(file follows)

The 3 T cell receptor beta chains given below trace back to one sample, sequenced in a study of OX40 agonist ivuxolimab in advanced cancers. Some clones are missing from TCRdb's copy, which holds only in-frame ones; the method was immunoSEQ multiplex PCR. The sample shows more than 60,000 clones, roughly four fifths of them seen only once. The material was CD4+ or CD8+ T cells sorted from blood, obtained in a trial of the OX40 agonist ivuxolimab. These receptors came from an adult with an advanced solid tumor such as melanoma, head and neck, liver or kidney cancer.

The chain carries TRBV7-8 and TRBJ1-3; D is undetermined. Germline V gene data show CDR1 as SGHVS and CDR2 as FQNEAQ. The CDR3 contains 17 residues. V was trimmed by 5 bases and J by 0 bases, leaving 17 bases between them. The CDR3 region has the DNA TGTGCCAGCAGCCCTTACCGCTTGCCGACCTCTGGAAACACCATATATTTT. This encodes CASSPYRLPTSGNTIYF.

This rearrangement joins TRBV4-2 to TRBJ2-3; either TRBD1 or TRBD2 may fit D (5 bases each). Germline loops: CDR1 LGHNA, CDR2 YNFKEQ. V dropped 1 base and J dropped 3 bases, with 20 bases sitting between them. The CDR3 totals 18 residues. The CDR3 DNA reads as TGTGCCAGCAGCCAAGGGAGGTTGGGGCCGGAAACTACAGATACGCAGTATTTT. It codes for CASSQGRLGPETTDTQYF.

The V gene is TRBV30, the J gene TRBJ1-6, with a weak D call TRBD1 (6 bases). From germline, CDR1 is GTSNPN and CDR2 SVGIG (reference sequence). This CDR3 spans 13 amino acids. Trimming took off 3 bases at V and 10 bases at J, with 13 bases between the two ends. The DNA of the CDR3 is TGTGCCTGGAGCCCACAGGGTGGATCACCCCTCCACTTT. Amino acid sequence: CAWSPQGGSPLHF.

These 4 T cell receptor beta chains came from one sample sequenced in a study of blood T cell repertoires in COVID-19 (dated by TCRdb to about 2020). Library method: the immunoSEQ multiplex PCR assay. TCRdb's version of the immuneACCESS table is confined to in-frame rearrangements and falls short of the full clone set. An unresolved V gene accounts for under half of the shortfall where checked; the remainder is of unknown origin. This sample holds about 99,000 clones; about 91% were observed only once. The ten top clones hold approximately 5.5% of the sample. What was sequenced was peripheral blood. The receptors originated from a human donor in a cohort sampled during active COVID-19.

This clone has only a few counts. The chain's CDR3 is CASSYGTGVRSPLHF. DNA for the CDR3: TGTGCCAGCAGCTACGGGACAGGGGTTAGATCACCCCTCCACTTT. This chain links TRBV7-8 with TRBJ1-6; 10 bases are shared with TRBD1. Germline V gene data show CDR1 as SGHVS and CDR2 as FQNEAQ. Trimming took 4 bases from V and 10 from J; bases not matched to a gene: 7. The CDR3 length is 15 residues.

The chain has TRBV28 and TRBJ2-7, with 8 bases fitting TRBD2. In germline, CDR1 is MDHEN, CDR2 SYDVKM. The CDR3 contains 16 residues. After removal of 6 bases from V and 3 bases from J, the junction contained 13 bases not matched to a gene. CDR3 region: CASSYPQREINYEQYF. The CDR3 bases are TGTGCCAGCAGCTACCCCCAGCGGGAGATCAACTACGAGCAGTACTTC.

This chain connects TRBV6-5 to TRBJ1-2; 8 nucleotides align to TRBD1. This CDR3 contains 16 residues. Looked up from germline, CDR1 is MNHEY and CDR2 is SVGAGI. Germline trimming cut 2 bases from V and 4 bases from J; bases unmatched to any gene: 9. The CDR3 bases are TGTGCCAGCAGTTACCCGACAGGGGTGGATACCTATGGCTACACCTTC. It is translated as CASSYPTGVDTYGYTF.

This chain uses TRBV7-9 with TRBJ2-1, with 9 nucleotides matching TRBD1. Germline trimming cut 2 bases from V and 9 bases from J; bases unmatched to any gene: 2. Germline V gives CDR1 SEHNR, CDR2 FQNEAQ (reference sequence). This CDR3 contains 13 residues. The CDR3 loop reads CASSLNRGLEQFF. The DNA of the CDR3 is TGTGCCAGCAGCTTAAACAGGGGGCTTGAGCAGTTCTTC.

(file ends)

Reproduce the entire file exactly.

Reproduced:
The 3 T cell receptor beta chains given below trace back to one sample, sequenced in a study of OX40 agonist ivuxolimab in advanced cancers. Some clones are missing from TCRdb's copy, which holds only in-frame ones; the method was immunoSEQ multiplex PCR. The sample shows more than 60,000 clones, roughly four fifths of them seen only once. The material was CD4+ or CD8+ T cells sorted from blood, obtained in a trial of the OX40 agonist ivuxolimab. These receptors came from an adult with an advanced solid tumor such as melanoma, head and neck, liver or kidney cancer.

The chain carries TRBV7-8 and TRBJ1-3; D is undetermined. Germline V gene data show CDR1 as SGHVS and CDR2 as FQNEAQ. The CDR3 contains 17 residues. V was trimmed by 5 bases and J by 0 bases, leaving 17 bases between them. The CDR3 region has the DNA TGTGCCAGCAGCCCTTACCGCTTGCCGACCTCTGGAAACACCATATATTTT. This encodes CASSPYRLPTSGNTIYF.

This rearrangement joins TRBV4-2 to TRBJ2-3; either TRBD1 or TRBD2 may fit D (5 bases each). Germline loops: CDR1 LGHNA, CDR2 YNFKEQ. V dropped 1 base and J dropped 3 bases, with 20 bases sitting between them. The CDR3 totals 18 residues. The CDR3 DNA reads as TGTGCCAGCAGCCAAGGGAGGTTGGGGCCGGAAACTACAGATACGCAGTATTTT. It codes for CASSQGRLGPETTDTQYF.

The V gene is TRBV30, the J gene TRBJ1-6, with a weak D call TRBD1 (6 bases). From germline, CDR1 is GTSNPN and CDR2 SVGIG (reference sequence). This CDR3 spans 13 amino acids. Trimming took off 3 bases at V and 10 bases at J, with 13 bases between the two ends. The DNA of the CDR3 is TGTGCCTGGAGCCCACAGGGTGGATCACCCCTCCACTTT. Amino acid sequence: CAWSPQGGSPLHF.

These 4 T cell receptor beta chains came from one sample sequenced in a study of blood T cell repertoires in COVID-19 (dated by TCRdb to about 2020). Library method: the immunoSEQ multiplex PCR assay. TCRdb's version of the immuneACCESS table is confined to in-frame rearrangements and falls short of the full clone set. An unresolved V gene accounts for under half of the shortfall where checked; the remainder is of unknown origin. This sample holds about 99,000 clones; about 91% were observed only once. The ten top clones hold approximately 5.5% of the sample. What was sequenced was peripheral blood. The receptors originated from a human donor in a cohort sampled during active COVID-19.

This clone has only a few counts. The chain's CDR3 is CASSYGTGVRSPLHF. DNA for the CDR3: TGTGCCAGCAGCTACGGGACAGGGGTTAGATCACCCCTCCACTTT. This chain links TRBV7-8 with TRBJ1-6; 10 bases are shared with TRBD1. Germline V gene data show CDR1 as SGHVS and CDR2 as FQNEAQ. Trimming took 4 bases from V and 10 from J; bases not matched to a gene: 7. The CDR3 length is 15 residues.

The chain has TRBV28 and TRBJ2-7, with 8 bases fitting TRBD2. In germline, CDR1 is MDHEN, CDR2 SYDVKM. The CDR3 contains 16 residues. After removal of 6 bases from V and 3 bases from J, the junction contained 13 bases not matched to a gene. CDR3 region: CASSYPQREINYEQYF. The CDR3 bases are TGTGCCAGCAGCTACCCCCAGCGGGAGATCAACTACGAGCAGTACTTC.

This chain connects TRBV6-5 to TRBJ1-2; 8 nucleotides align to TRBD1. This CDR3 contains 16 residues. Looked up from germline, CDR1 is MNHEY and CDR2 is SVGAGI. Germline trimming cut 2 bases from V and 4 bases from J; bases unmatched to any gene: 9. The CDR3 bases are TGTGCCAGCAGTTACCCGACAGGGGTGGATACCTATGGCTACACCTTC. It is translated as CASSYPTGVDTYGYTF.

This chain uses TRBV7-9 with TRBJ2-1, with 9 nucleotides matching TRBD1. Germline trimming cut 2 bases from V and 9 bases from J; bases unmatched to any gene: 2. Germline V gives CDR1 SEHNR, CDR2 FQNEAQ (reference sequence). This CDR3 contains 13 residues. The CDR3 loop reads CASSLNRGLEQFF. The DNA of the CDR3 is TGTGCCAGCAGCTTAAACAGGGGGCTTGAGCAGTTCTTC.